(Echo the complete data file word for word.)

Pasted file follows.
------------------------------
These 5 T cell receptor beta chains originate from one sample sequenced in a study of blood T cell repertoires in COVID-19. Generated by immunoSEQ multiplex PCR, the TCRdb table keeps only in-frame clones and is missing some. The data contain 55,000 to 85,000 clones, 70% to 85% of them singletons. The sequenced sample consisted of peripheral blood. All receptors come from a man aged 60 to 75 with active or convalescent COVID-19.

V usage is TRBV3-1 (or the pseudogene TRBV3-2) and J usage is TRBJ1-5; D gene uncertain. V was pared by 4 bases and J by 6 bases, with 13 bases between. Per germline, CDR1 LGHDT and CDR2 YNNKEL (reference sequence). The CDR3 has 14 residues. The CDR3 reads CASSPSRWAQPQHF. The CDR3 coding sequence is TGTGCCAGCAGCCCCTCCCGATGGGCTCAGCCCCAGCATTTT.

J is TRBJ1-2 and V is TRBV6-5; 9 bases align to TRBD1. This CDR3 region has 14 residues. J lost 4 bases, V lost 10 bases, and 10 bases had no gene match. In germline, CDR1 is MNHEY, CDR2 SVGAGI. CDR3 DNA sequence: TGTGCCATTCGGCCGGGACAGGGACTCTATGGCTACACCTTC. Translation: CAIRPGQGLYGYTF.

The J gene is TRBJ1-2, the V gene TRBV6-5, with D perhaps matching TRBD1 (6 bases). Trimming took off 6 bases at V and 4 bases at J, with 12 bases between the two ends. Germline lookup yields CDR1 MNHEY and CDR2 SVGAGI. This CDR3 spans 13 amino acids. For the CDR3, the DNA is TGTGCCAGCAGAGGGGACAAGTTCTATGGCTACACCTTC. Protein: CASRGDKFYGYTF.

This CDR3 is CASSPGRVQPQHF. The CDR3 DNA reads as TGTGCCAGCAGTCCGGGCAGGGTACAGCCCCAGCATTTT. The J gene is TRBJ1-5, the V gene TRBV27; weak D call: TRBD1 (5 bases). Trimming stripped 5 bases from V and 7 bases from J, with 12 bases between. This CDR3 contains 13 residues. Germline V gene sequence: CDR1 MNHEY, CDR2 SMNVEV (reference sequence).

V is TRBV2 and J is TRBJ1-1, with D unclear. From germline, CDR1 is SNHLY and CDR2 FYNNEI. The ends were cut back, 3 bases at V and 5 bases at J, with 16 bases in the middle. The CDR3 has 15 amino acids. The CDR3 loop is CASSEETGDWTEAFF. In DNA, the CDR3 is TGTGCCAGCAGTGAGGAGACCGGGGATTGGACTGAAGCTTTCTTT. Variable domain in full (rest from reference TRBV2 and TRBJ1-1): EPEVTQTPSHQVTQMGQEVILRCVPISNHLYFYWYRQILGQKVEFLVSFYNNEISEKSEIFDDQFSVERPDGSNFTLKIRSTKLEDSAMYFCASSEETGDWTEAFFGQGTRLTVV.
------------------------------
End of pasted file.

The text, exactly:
These 5 T cell receptor beta chains originate from one sample sequenced in a study of blood T cell repertoires in COVID-19. Generated by immunoSEQ multiplex PCR, the TCRdb table keeps only in-frame clones and is missing some. The data contain 55,000 to 85,000 clones, 70% to 85% of them singletons. The sequenced sample consisted of peripheral blood. All receptors come from a man aged 60 to 75 with active or convalescent COVID-19.

V usage is TRBV3-1 (or the pseudogene TRBV3-2) and J usage is TRBJ1-5; D gene uncertain. V was pared by 4 bases and J by 6 bases, with 13 bases between. Per germline, CDR1 LGHDT and CDR2 YNNKEL (reference sequence). The CDR3 has 14 residues. The CDR3 reads CASSPSRWAQPQHF. The CDR3 coding sequence is TGTGCCAGCAGCCCCTCCCGATGGGCTCAGCCCCAGCATTTT.

J is TRBJ1-2 and V is TRBV6-5; 9 bases align to TRBD1. This CDR3 region has 14 residues. J lost 4 bases, V lost 10 bases, and 10 bases had no gene match. In germline, CDR1 is MNHEY, CDR2 SVGAGI. CDR3 DNA sequence: TGTGCCATTCGGCCGGGACAGGGACTCTATGGCTACACCTTC. Translation: CAIRPGQGLYGYTF.

The J gene is TRBJ1-2, the V gene TRBV6-5, with D perhaps matching TRBD1 (6 bases). Trimming took off 6 bases at V and 4 bases at J, with 12 bases between the two ends. Germline lookup yields CDR1 MNHEY and CDR2 SVGAGI. This CDR3 spans 13 amino acids. For the CDR3, the DNA is TGTGCCAGCAGAGGGGACAAGTTCTATGGCTACACCTTC. Protein: CASRGDKFYGYTF.

This CDR3 is CASSPGRVQPQHF. The CDR3 DNA reads as TGTGCCAGCAGTCCGGGCAGGGTACAGCCCCAGCATTTT. The J gene is TRBJ1-5, the V gene TRBV27; weak D call: TRBD1 (5 bases). Trimming stripped 5 bases from V and 7 bases from J, with 12 bases between. This CDR3 contains 13 residues. Germline V gene sequence: CDR1 MNHEY, CDR2 SMNVEV (reference sequence).

V is TRBV2 and J is TRBJ1-1, with D unclear. From germline, CDR1 is SNHLY and CDR2 FYNNEI. The ends were cut back, 3 bases at V and 5 bases at J, with 16 bases in the middle. The CDR3 has 15 amino acids. The CDR3 loop is CASSEETGDWTEAFF. In DNA, the CDR3 is TGTGCCAGCAGTGAGGAGACCGGGGATTGGACTGAAGCTTTCTTT. Variable domain in full (rest from reference TRBV2 and TRBJ1-1): EPEVTQTPSHQVTQMGQEVILRCVPISNHLYFYWYRQILGQKVEFLVSFYNNEISEKSEIFDDQFSVERPDGSNFTLKIRSTKLEDSAMYFCASSEETGDWTEAFFGQGTRLTVV.